Nutty. A real thirst quencher. A pleasant haymaker.
Those were just a few of the words food and drinks guru Nigel Barden used when he tasted the entries for the Farmers Weekly Best Rural Beer Competition 2012, eventually settling on our winner, Five Valleys ale brewed by Greg Pilley (pictured).
Nigel was in our offices, sipping his way through the scores of entries. Britain’s farmers, we know, grow some fabulous malting barley. Country people enjoy a tipple. And there are some wonderful microbreweries in rural areas, many of them on farms. So we put the three together and came up with this competition – a unique way to celebrate the quality and diversity of these products. Soon, recommendations were flooding in. Some brewers nominated their own products, others were put forward by happy customers who were fans of their wares.
Britain’s small-scale, regional beer industry is, after all, experiencing a renaissance. It’s a fallacy it’s just quaffed by middle-aged men with beards and wool sweaters – in fact, it’s enjoyed by men and women of all ages and backgrounds.
There’s a growing interest in local beers, in the way there has been in local foods and The Society of Independent Brewers (SIBA) reckons annual production among small brewers is growing by around 10%.
Our wonderful local beers are the perfect complement to the wonderful local food produced by so many farmers.It’s also increasingly enjoyed in a range of different situations, circumstances and occasions. People are appreciating beer, savouring it. Like wine, it’s got its own vocabulary. Beer, in short, is cool again.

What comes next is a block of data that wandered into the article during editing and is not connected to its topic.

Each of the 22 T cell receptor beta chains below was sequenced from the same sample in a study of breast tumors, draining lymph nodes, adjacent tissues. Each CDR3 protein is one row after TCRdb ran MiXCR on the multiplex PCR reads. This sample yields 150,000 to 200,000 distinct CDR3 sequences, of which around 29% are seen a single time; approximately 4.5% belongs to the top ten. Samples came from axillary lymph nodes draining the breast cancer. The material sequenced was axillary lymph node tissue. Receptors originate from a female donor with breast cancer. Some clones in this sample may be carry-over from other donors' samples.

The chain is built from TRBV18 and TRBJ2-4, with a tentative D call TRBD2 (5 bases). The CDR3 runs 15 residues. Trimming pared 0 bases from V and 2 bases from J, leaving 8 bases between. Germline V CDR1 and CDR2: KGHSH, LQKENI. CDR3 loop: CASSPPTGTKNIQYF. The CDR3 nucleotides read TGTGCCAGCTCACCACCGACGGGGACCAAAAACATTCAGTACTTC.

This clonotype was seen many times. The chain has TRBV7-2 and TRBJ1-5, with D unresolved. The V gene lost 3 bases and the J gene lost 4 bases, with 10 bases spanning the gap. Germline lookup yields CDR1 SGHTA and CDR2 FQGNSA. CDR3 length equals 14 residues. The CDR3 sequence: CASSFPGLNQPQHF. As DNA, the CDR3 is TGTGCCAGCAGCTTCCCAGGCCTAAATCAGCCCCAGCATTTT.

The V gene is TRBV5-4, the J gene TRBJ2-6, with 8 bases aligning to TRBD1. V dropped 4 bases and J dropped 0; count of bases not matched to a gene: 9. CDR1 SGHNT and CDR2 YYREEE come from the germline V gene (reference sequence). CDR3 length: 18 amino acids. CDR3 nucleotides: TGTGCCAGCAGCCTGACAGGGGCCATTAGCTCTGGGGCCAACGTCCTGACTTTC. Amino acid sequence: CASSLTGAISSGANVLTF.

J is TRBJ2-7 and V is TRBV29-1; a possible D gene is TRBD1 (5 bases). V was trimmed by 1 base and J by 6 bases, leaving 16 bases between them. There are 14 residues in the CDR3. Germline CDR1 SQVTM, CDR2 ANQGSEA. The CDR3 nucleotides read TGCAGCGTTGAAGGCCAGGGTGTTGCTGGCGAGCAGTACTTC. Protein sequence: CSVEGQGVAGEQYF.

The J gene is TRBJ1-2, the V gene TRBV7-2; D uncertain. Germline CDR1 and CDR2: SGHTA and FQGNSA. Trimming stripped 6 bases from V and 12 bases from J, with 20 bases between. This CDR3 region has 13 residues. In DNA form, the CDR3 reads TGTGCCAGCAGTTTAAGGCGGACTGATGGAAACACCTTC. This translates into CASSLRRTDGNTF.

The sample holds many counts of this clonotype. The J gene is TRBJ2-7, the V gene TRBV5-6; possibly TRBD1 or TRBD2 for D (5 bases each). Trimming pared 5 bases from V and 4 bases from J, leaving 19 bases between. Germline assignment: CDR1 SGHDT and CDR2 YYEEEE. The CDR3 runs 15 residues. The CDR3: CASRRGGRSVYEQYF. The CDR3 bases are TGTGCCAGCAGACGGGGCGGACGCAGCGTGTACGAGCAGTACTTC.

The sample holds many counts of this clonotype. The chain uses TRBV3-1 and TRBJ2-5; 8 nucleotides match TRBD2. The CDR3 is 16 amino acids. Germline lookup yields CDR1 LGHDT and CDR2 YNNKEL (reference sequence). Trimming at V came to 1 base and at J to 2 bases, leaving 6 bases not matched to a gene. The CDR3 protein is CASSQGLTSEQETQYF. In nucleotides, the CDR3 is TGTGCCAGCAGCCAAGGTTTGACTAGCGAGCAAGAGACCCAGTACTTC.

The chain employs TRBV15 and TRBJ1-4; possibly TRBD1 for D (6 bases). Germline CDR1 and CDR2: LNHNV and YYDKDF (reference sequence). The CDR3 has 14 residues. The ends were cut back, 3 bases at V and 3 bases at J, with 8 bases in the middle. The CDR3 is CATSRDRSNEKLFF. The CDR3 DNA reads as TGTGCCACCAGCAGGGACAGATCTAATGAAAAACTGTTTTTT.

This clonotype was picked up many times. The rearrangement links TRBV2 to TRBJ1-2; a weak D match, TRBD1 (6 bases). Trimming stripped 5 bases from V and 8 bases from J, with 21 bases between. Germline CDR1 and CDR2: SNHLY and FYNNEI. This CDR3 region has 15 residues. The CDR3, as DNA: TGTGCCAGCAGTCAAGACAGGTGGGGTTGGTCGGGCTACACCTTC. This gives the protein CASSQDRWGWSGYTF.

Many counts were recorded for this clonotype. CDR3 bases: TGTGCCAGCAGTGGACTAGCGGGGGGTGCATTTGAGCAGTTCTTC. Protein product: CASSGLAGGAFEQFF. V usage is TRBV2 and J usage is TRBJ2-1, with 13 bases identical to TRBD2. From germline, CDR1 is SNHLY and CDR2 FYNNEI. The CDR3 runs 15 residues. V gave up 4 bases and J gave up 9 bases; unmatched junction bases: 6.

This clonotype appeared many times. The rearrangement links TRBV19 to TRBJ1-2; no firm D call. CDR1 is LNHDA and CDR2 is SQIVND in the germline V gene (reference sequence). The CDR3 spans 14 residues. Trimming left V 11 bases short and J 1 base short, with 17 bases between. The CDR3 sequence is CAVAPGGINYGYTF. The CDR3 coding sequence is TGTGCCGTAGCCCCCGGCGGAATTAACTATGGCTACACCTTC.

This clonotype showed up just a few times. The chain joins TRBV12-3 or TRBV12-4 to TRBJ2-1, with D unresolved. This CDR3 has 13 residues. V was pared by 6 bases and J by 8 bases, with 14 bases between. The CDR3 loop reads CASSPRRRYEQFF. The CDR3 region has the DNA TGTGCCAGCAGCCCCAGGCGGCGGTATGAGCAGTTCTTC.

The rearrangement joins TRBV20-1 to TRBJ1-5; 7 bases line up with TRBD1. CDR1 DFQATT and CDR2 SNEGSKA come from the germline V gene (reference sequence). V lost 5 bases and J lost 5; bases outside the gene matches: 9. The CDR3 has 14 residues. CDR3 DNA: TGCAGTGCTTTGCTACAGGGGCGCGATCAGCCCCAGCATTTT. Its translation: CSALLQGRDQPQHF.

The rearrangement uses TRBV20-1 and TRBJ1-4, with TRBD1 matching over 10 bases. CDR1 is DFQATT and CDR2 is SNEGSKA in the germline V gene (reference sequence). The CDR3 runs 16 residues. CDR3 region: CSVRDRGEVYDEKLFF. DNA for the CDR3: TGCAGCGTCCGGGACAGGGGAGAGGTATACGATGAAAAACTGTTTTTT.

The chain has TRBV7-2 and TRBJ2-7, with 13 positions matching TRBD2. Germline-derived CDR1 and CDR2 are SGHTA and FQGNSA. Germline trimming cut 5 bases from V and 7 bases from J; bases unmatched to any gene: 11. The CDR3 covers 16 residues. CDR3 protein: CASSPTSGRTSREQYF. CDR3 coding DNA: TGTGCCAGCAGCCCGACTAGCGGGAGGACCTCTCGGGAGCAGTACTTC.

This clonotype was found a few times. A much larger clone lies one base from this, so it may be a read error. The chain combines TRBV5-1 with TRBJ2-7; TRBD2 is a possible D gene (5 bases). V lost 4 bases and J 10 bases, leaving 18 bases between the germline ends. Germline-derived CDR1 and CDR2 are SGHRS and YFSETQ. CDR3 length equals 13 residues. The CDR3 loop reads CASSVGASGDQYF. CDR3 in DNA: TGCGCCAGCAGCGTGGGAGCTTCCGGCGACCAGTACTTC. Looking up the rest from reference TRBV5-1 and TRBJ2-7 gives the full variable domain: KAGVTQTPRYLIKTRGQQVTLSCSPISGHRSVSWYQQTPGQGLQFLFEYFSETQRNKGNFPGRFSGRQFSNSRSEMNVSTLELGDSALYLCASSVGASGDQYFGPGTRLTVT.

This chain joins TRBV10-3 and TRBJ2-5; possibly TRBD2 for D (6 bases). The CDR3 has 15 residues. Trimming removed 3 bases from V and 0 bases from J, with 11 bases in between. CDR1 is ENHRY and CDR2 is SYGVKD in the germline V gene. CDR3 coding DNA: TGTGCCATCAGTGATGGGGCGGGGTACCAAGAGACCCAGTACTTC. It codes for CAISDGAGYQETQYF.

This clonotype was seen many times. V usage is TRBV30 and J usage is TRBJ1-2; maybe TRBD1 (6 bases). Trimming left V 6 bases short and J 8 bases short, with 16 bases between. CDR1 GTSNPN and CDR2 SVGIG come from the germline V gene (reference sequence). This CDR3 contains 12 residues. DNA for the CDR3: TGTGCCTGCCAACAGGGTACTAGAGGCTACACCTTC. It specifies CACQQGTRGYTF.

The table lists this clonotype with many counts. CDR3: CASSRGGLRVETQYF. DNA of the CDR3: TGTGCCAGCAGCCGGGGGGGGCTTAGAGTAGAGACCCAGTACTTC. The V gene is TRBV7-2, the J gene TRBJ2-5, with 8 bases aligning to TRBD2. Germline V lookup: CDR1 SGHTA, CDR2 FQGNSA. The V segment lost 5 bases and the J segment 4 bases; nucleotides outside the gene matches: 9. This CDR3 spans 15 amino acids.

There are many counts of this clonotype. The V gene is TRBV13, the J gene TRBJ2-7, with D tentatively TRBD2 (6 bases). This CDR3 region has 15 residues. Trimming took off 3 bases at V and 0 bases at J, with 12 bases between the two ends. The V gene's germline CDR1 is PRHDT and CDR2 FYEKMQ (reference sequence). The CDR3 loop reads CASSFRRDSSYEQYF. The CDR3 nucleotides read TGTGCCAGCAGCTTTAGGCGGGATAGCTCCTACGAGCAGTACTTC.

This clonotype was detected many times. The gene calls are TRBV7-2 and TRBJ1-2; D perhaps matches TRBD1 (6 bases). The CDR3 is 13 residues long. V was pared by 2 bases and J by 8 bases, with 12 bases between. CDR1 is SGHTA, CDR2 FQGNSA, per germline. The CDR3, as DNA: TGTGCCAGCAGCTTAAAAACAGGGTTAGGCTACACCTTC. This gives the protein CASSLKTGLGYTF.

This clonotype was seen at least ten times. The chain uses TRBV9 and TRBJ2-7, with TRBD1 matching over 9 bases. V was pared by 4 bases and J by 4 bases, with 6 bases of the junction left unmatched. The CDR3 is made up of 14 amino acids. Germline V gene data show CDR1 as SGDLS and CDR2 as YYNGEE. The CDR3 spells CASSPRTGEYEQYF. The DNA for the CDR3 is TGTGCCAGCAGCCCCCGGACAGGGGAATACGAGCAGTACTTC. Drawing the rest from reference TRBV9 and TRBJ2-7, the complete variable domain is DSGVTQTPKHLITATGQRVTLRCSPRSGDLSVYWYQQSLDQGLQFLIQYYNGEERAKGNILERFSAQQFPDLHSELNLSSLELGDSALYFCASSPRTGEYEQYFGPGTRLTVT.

Our expert tester, Nigel, spent a morning tasting all the entries. Radio 2 listeners may well have heard him talking about the subject on Simon Mayo Drivetime.
It was a “blind” tasting, with each offering numbered and poured out of sight. He was interested in the nose, the taste and “the journey south into his stomach”, the beer ideally “ending up in my gut like a happy Buddha”.
Nigel remembered only too well the industry’s bad old days. “We nearly lost our brewing tradition. It wasn’t so long ago people drank the same beers all over Britain and they tasted consistently the same: rubbish.
“But there’s been a real renaissance in the past decade. And it’s not surprising, given we grow such good ingredients in the UK.”
Eventually, he came up with a shortlist of eight and from it his overall winner, Five Valleys from Stroud Brewery.
Nigel’s judging comments
It was a pleasure tasting my way through such a strong field of entries, although with 50 of them, I did have to pace myself. Fortunately the Farmlife team were on hand to rub my stomach every half hour, as George Kennedy did to Paul Newman in Cool Hand Luke as he ate a similar number of boiled eggs! Emptying the spittoon was less pleasant.
“It’s marvellous that so many brewers are keen to share the provenance of their grains and hops. A fair number of the breweries are situated on farms, some of them setting up microbreweries to bolster their agricultural portfolios.
“Although beer sales are declining in the UK, real ales are still on the increase and thankfully we now have more than 1,000 breweries, many of them on the micro scale. In 1970 we were down to a measly 140.
“Growing up on a Lancastrian beef and sheep farm, it’s been a more recent joy getting to know about the world of grain. It’s great that our home-grown barley and hops are being put to such tasty use.”
|The top eight|
Winner: Five Valleys 5%
Turning an interest into a business, former farmworker and Soil Association organic food promoter Greg Pilley (main picture) established Stroud Brewery with help from a grant from the England Rural Development Programme.
Using local Cotswold malt, Maris Otter barley from Gloucestershire and First Gold hops from Herefordshire, the brewery has created an organic chestnut-coloured ale named after the five rivers that meet in Stroud.
It reminds me of a malty elixir we used to give to horses on the farm. It’s got a great balance of sweetness and alcohol, with a lovely gluey varnish smell, which in this case is no bad thing.
Gower Power 5.5%